Individual Project Topics

Background

These are individual library studies that culminate in term paper, an 8-10 page double column paper formatted per the technical paper instructions (basically a 20-page single-column paper). Those choosing one of these studies will limit their project grade to a maximum of B.

Possible Individual Studies

  1. Library study 1 - Visual System Simulations with Line and Edge Detectors. Find, describe, and compare all simulations of mammalian visual systems and focus on Hubel-Wiesel-like line and edge detectors. A beginning of this investigation can be found in the Research Day paper, a link to which is in the description of your project.
  2. Library study 2 - Visual System Simulations with Saccades. The eyes make small movements called saccades between roughly second fixations that retrieve information. This eye movement allows humans (and other mammals) to build up the scene and to move the important portion of the image into the higher-resolution central part of the retina (the fovea). Find, describe, and compare all simulations of mammalian visual systems that model the saccade process.
  3. Library study 3 - Rosenblatt-Minsky Neural Network Debates. During the 1960s Dr. Frank Rosenblatt of Cornell University debated with Dr. Marvin Minsky of M.I.T. the value of perceptron neural networks. Describe these debates and related issues, and discuss their influence on the development of neural networks.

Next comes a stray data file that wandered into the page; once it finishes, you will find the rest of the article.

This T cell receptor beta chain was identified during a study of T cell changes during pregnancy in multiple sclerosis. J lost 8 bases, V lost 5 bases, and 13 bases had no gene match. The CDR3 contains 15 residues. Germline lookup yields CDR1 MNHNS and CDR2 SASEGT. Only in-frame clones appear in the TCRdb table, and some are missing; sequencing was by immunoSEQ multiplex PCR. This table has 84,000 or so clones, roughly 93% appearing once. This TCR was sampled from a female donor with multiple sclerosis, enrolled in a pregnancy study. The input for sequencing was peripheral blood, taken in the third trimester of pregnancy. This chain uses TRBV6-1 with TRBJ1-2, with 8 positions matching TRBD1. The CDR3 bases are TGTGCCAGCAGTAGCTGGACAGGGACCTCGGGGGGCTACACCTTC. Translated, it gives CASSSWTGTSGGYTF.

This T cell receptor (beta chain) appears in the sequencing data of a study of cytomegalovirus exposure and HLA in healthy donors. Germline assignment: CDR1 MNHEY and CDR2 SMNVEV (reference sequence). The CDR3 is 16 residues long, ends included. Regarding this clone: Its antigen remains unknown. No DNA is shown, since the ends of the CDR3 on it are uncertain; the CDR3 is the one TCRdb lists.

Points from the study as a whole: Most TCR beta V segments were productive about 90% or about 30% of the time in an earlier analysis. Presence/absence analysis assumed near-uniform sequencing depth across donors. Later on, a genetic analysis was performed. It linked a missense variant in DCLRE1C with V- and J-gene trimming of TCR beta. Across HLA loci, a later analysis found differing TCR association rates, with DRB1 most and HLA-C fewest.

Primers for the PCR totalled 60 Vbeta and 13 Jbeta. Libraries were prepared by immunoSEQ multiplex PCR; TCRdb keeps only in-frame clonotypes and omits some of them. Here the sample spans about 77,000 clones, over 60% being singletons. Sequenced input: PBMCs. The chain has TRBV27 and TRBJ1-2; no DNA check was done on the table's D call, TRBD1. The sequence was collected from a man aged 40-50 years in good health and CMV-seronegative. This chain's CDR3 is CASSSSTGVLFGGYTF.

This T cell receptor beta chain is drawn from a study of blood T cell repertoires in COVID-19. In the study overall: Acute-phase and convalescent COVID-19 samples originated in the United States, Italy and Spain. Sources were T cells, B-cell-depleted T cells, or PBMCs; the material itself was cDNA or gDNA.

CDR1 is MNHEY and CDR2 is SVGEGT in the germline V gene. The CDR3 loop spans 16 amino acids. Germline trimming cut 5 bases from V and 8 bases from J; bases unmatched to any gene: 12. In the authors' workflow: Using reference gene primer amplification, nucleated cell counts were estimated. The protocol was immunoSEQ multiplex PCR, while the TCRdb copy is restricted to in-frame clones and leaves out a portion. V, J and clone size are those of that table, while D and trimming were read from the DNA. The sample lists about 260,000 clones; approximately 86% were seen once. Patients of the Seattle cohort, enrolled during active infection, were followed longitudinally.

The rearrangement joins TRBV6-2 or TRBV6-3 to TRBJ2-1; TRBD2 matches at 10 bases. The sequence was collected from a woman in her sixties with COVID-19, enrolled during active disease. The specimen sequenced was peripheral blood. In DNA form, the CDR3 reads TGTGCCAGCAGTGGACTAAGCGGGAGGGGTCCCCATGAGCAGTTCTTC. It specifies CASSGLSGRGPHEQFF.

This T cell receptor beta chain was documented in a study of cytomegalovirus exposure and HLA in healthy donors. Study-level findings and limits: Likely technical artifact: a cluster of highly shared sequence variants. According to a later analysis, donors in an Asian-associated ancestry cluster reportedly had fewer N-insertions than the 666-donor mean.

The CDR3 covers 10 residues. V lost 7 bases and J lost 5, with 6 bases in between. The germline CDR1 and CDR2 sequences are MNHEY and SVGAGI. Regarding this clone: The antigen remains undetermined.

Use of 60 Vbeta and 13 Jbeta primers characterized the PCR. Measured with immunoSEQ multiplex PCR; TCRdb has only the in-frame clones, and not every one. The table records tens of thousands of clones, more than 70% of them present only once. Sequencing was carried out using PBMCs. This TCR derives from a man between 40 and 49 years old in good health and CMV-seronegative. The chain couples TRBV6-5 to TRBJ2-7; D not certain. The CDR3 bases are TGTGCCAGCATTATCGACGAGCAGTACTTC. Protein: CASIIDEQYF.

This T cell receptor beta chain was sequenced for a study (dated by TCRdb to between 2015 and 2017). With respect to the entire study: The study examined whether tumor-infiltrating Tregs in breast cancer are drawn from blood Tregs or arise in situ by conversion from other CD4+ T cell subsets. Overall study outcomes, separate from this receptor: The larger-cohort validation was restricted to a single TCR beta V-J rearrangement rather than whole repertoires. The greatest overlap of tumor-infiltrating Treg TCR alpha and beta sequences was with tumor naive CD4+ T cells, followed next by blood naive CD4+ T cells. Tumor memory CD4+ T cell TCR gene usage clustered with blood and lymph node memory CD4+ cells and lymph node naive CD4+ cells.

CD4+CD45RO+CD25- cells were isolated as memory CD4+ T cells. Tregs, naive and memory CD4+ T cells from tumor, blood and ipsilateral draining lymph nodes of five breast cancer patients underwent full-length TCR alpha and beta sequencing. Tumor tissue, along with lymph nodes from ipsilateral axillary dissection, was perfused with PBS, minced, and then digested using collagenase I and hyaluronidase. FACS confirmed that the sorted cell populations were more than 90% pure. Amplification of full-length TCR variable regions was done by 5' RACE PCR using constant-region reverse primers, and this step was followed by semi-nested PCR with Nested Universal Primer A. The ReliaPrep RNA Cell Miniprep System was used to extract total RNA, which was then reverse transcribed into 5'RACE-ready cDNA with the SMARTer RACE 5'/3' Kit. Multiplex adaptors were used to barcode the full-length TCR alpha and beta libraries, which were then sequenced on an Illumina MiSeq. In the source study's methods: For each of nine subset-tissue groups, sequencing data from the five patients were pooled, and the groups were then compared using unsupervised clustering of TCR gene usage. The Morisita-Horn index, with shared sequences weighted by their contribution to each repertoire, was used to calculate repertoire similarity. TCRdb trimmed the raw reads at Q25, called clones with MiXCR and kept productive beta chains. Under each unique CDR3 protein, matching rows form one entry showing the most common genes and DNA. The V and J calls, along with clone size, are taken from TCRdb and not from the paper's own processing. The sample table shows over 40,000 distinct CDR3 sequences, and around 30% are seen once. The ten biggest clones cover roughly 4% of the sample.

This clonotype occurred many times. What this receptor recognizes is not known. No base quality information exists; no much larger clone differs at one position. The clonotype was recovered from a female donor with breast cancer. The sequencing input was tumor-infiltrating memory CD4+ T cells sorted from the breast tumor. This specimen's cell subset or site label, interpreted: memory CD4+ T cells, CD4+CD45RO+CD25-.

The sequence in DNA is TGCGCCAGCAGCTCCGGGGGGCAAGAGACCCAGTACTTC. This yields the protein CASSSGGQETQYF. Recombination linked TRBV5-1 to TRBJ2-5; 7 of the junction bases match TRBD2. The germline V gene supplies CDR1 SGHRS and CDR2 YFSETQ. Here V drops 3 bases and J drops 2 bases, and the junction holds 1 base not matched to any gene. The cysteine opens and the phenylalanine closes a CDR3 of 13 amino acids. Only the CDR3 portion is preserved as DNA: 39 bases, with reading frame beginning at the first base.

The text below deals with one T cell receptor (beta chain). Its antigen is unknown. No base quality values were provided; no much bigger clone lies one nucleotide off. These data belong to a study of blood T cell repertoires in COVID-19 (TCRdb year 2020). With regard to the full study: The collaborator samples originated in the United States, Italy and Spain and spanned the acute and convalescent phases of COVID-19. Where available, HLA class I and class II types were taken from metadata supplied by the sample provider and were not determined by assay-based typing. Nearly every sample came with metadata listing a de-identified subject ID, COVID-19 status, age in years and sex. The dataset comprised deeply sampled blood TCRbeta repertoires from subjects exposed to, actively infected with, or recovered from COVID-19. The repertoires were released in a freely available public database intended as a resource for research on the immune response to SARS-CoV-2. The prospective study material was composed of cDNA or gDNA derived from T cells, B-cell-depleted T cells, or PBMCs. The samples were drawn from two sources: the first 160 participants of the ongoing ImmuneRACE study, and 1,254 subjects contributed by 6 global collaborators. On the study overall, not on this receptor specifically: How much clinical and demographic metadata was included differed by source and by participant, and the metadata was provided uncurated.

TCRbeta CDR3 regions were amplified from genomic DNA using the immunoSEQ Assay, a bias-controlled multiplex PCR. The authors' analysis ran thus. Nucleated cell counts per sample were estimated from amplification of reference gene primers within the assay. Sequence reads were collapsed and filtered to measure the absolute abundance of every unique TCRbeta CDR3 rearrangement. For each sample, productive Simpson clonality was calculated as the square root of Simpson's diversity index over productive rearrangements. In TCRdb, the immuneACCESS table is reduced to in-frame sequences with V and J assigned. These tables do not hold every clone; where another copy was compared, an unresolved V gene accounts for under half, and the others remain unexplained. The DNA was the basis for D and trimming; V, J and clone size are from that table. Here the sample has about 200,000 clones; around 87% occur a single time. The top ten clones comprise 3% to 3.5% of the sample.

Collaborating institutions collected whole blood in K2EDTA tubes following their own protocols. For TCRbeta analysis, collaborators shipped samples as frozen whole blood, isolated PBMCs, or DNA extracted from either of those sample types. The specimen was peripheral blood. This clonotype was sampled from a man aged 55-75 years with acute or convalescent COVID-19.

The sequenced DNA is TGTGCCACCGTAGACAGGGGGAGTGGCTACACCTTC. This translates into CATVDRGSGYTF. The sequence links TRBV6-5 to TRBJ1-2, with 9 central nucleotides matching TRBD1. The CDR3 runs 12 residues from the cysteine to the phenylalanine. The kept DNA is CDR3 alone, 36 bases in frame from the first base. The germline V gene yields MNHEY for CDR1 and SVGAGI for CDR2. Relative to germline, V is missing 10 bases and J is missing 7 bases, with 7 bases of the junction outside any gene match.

4. Library study 4 - Genealogy Systems. Find, describe, and compare the existing commercial genealogy systems and the Pace University Genealogy System, see Genealogy Project. Also, test trial versions of the commercial products.
  5. Library study 5 - Keystroke Biometric System Enhancements. Our recent work on the keystroke biometric focuses on the user authentication application of verifying the identity of students taking online tests, an application becoming more important with the student enrollment in online classes increasing and universities becoming concerned about evaluation security and academic integrity. Another motivation for this work is the recent federal legislation of the Higher Education Opportunity Act (HEOA) that requires institutions of higher learning to make greater access control efforts for the purposes of assuring that students of record are those actually accessing the systems and taking exams in on-line courses. We are currently exploring the possibility of enhancing the Pace University Keystroke System (PKS) by the addition of stylometry, and we previously explored the mouse-movement biometric as another possible extension. Describe and contrast these (stylometry and mouse movement) and other potential methods of enhancing the keystroke biometric work for this online-test-taker authentication application.